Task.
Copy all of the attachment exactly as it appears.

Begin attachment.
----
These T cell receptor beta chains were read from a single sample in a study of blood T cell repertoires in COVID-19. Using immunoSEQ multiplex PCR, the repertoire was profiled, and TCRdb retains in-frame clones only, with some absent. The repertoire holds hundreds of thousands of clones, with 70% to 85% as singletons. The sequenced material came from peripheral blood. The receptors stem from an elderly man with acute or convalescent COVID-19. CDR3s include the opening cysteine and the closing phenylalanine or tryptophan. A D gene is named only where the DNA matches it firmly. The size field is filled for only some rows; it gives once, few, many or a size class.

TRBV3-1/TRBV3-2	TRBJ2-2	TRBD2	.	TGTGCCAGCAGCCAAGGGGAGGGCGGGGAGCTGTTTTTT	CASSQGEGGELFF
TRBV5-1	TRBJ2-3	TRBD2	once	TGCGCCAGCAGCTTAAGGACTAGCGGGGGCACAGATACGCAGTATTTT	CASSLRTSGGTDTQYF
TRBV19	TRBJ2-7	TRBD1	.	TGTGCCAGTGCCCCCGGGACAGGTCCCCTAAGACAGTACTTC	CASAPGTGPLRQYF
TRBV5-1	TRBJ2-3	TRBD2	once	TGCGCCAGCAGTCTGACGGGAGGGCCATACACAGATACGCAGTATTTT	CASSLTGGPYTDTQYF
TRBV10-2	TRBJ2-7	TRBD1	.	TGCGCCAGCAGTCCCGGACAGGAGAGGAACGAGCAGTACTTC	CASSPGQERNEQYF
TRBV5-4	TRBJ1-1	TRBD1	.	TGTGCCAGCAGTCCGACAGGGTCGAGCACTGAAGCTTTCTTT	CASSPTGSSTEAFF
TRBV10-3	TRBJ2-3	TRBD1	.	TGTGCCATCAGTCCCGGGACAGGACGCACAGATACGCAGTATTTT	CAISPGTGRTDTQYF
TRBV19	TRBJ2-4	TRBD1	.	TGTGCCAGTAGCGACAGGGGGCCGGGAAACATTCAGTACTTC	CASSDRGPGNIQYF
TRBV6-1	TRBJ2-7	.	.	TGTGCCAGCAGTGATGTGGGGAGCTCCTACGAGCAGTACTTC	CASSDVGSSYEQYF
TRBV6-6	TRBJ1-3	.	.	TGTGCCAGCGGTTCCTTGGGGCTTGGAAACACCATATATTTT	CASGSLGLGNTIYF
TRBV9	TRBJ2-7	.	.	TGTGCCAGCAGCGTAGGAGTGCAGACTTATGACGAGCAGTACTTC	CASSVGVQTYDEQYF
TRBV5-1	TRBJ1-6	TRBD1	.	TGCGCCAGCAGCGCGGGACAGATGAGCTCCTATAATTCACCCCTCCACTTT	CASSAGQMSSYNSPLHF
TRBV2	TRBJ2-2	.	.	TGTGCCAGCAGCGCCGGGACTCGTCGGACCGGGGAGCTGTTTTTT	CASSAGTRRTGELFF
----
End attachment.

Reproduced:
These T cell receptor beta chains were read from a single sample in a study of blood T cell repertoires in COVID-19. Using immunoSEQ multiplex PCR, the repertoire was profiled, and TCRdb retains in-frame clones only, with some absent. The repertoire holds hundreds of thousands of clones, with 70% to 85% as singletons. The sequenced material came from peripheral blood. The receptors stem from an elderly man with acute or convalescent COVID-19. CDR3s include the opening cysteine and the closing phenylalanine or tryptophan. A D gene is named only where the DNA matches it firmly. The size field is filled for only some rows; it gives once, few, many or a size class.

TRBV3-1/TRBV3-2	TRBJ2-2	TRBD2	.	TGTGCCAGCAGCCAAGGGGAGGGCGGGGAGCTGTTTTTT	CASSQGEGGELFF
TRBV5-1	TRBJ2-3	TRBD2	once	TGCGCCAGCAGCTTAAGGACTAGCGGGGGCACAGATACGCAGTATTTT	CASSLRTSGGTDTQYF
TRBV19	TRBJ2-7	TRBD1	.	TGTGCCAGTGCCCCCGGGACAGGTCCCCTAAGACAGTACTTC	CASAPGTGPLRQYF
TRBV5-1	TRBJ2-3	TRBD2	once	TGCGCCAGCAGTCTGACGGGAGGGCCATACACAGATACGCAGTATTTT	CASSLTGGPYTDTQYF
TRBV10-2	TRBJ2-7	TRBD1	.	TGCGCCAGCAGTCCCGGACAGGAGAGGAACGAGCAGTACTTC	CASSPGQERNEQYF
TRBV5-4	TRBJ1-1	TRBD1	.	TGTGCCAGCAGTCCGACAGGGTCGAGCACTGAAGCTTTCTTT	CASSPTGSSTEAFF
TRBV10-3	TRBJ2-3	TRBD1	.	TGTGCCATCAGTCCCGGGACAGGACGCACAGATACGCAGTATTTT	CAISPGTGRTDTQYF
TRBV19	TRBJ2-4	TRBD1	.	TGTGCCAGTAGCGACAGGGGGCCGGGAAACATTCAGTACTTC	CASSDRGPGNIQYF
TRBV6-1	TRBJ2-7	.	.	TGTGCCAGCAGTGATGTGGGGAGCTCCTACGAGCAGTACTTC	CASSDVGSSYEQYF
TRBV6-6	TRBJ1-3	.	.	TGTGCCAGCGGTTCCTTGGGGCTTGGAAACACCATATATTTT	CASGSLGLGNTIYF
TRBV9	TRBJ2-7	.	.	TGTGCCAGCAGCGTAGGAGTGCAGACTTATGACGAGCAGTACTTC	CASSVGVQTYDEQYF
TRBV5-1	TRBJ1-6	TRBD1	.	TGCGCCAGCAGCGCGGGACAGATGAGCTCCTATAATTCACCCCTCCACTTT	CASSAGQMSSYNSPLHF
TRBV2	TRBJ2-2	.	.	TGTGCCAGCAGCGCCGGGACTCGTCGGACCGGGGAGCTGTTTTTT	CASSAGTRRTGELFF